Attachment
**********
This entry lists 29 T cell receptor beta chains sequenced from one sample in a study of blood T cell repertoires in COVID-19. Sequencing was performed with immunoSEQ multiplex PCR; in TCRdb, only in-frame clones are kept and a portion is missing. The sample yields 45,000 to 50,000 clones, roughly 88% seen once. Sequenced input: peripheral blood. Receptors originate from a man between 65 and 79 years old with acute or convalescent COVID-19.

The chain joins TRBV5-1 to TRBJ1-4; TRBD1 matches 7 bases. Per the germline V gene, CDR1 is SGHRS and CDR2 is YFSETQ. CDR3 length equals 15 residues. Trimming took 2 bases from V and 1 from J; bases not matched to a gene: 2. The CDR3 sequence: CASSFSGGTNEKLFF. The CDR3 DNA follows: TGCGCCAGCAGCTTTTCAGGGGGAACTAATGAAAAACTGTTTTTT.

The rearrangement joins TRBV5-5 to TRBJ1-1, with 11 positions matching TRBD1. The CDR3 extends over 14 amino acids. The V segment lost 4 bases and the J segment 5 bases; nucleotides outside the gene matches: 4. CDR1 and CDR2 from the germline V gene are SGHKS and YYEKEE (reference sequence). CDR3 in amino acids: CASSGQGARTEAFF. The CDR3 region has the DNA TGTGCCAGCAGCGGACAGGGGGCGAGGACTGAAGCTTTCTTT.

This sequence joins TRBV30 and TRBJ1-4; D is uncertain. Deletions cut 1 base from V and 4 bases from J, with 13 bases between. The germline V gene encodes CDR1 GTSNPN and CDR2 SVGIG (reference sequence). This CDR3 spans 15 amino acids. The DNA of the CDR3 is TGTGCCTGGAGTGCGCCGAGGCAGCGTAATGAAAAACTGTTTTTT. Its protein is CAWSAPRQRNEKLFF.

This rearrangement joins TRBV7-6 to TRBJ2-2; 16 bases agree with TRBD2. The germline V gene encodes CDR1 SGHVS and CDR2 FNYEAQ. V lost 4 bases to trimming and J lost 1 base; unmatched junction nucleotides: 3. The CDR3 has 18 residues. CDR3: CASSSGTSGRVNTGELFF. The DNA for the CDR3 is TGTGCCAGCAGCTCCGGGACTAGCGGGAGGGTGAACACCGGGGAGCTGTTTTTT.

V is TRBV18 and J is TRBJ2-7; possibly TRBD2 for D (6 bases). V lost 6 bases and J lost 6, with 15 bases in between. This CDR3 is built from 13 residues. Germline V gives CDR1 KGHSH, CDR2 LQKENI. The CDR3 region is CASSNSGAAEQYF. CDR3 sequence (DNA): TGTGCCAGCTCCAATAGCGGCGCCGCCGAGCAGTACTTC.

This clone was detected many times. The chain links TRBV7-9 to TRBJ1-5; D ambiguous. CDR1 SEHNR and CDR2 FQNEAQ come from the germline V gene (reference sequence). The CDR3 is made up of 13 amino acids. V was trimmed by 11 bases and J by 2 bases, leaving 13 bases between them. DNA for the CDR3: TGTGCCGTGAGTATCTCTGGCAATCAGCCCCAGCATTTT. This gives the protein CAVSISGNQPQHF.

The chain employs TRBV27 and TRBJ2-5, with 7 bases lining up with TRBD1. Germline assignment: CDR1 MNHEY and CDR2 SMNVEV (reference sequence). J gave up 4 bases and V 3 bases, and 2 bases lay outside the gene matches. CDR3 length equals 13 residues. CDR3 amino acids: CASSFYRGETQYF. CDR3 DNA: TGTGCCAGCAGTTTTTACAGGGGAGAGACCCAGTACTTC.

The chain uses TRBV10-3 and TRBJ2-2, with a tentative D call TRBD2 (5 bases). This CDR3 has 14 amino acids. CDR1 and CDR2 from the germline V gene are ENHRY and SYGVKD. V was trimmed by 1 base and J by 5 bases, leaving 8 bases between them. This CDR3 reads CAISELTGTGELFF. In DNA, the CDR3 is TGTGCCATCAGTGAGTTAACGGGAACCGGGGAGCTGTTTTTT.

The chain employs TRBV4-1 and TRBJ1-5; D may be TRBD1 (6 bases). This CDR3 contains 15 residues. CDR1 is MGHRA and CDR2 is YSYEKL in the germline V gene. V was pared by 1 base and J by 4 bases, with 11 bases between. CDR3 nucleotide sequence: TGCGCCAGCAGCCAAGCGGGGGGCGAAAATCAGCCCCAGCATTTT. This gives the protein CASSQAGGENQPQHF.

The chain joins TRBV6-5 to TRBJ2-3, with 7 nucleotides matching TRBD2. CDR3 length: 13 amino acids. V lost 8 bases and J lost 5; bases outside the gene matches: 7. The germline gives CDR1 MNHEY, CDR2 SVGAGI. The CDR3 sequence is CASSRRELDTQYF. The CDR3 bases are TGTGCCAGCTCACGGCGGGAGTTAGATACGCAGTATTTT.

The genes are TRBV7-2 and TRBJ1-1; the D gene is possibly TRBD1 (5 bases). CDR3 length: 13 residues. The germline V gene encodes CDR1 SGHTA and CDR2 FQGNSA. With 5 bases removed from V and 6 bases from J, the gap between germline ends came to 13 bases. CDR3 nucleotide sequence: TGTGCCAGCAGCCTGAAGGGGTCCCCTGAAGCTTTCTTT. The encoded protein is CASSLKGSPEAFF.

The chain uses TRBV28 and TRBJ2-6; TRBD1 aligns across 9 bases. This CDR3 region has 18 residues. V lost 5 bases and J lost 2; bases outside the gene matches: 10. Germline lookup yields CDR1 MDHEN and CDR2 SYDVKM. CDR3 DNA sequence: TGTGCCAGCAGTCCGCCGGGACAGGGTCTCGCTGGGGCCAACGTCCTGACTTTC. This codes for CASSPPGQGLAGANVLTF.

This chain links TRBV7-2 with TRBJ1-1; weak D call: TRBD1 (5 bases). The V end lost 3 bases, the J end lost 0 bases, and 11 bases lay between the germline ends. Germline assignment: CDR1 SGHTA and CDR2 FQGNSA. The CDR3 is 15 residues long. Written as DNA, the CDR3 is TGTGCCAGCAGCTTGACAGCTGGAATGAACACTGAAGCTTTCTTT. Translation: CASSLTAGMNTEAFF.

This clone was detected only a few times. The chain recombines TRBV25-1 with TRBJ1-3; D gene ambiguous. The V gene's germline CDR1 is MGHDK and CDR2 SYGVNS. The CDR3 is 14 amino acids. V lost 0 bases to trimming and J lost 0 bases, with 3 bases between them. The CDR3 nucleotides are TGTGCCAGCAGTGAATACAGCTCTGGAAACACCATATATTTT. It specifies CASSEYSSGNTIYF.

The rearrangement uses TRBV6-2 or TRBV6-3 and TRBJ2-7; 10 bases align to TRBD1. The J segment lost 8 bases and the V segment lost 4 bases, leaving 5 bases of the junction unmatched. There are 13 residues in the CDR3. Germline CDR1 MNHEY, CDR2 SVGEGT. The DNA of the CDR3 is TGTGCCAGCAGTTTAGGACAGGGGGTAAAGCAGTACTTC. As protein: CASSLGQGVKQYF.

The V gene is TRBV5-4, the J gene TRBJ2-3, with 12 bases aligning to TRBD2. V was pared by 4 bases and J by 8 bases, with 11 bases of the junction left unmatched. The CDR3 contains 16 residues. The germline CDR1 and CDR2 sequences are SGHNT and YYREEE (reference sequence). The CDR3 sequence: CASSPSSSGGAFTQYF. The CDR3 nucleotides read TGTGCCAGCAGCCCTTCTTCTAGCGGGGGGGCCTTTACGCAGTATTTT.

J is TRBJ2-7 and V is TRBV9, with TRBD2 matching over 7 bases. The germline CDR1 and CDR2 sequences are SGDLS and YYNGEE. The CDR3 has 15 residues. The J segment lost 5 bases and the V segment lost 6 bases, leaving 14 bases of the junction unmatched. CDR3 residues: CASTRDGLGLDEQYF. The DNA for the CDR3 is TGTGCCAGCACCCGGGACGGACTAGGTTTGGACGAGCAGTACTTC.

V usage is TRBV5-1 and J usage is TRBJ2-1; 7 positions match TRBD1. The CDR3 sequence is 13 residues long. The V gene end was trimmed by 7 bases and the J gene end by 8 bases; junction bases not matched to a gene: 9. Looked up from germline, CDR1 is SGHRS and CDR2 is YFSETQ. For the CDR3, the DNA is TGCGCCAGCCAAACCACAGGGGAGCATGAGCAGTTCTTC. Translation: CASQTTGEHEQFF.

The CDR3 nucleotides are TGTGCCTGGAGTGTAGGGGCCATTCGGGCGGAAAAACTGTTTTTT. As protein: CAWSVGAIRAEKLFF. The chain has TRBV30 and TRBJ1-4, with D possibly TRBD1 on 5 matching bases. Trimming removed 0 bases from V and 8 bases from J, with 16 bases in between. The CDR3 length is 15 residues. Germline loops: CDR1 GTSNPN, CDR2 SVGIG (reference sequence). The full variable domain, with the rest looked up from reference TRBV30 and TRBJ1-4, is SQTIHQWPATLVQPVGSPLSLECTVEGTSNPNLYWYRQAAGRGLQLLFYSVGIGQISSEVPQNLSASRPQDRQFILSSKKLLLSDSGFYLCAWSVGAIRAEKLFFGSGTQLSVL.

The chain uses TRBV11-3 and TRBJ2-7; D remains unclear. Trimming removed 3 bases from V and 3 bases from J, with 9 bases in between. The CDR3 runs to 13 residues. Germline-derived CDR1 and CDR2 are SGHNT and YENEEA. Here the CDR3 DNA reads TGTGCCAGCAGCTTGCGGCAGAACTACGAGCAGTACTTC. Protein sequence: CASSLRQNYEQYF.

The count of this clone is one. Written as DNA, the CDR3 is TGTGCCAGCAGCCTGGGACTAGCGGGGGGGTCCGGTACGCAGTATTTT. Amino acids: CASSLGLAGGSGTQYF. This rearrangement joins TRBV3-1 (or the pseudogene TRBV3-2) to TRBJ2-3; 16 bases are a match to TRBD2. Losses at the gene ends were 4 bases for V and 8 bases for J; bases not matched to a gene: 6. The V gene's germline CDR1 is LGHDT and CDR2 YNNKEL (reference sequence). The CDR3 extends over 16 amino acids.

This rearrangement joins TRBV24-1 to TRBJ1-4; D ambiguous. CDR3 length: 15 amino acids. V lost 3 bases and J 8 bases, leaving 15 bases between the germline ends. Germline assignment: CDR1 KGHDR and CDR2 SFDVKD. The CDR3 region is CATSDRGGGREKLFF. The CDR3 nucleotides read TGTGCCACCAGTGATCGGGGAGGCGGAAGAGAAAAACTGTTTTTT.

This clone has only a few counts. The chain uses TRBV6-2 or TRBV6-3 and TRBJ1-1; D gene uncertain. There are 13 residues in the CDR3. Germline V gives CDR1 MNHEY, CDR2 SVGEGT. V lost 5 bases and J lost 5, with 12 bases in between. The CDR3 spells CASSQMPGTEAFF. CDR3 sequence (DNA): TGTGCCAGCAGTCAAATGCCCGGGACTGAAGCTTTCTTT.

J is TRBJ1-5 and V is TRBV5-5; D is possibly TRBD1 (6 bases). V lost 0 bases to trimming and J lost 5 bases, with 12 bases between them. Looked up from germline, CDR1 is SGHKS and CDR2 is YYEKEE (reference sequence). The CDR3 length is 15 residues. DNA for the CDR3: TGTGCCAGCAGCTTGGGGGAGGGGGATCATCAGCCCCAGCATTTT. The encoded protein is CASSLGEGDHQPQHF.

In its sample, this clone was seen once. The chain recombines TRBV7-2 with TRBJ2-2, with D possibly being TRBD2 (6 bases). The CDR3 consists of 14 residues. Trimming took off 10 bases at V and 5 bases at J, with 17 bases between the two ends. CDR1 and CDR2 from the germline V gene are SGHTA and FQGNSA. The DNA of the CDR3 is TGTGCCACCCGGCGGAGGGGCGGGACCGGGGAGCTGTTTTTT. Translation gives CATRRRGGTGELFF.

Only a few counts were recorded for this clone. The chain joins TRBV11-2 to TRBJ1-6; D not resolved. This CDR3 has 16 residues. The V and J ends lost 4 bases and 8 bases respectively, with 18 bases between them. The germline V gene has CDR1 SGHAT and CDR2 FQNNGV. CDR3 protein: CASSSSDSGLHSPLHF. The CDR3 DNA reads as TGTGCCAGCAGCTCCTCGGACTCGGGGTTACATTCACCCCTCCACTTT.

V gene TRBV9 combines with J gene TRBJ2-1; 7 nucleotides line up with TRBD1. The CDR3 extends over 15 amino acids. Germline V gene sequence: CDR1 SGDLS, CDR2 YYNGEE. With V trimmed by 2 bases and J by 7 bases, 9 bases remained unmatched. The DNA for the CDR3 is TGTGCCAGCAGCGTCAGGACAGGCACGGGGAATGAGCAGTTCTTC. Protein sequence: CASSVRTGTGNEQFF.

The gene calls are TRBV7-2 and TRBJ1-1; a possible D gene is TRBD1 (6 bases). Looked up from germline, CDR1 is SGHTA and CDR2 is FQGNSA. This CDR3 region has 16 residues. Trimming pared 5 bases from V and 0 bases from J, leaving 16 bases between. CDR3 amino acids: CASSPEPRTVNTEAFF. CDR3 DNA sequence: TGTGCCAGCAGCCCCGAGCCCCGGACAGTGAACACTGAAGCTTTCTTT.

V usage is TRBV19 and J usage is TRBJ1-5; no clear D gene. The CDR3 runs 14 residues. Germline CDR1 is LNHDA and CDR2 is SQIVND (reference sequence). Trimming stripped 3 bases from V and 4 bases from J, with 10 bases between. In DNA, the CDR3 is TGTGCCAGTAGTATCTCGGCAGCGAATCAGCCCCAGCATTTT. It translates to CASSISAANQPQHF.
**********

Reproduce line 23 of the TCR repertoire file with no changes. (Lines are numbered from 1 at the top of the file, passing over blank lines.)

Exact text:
This rearrangement joins TRBV24-1 to TRBJ1-4; D ambiguous. CDR3 length: 15 amino acids. V lost 3 bases and J 8 bases, leaving 15 bases between the germline ends. Germline assignment: CDR1 KGHDR and CDR2 SFDVKD. The CDR3 region is CATSDRGGGREKLFF. The CDR3 nucleotides read TGTGCCACCAGTGATCGGGGAGGCGGAAGAGAAAAACTGTTTTTT.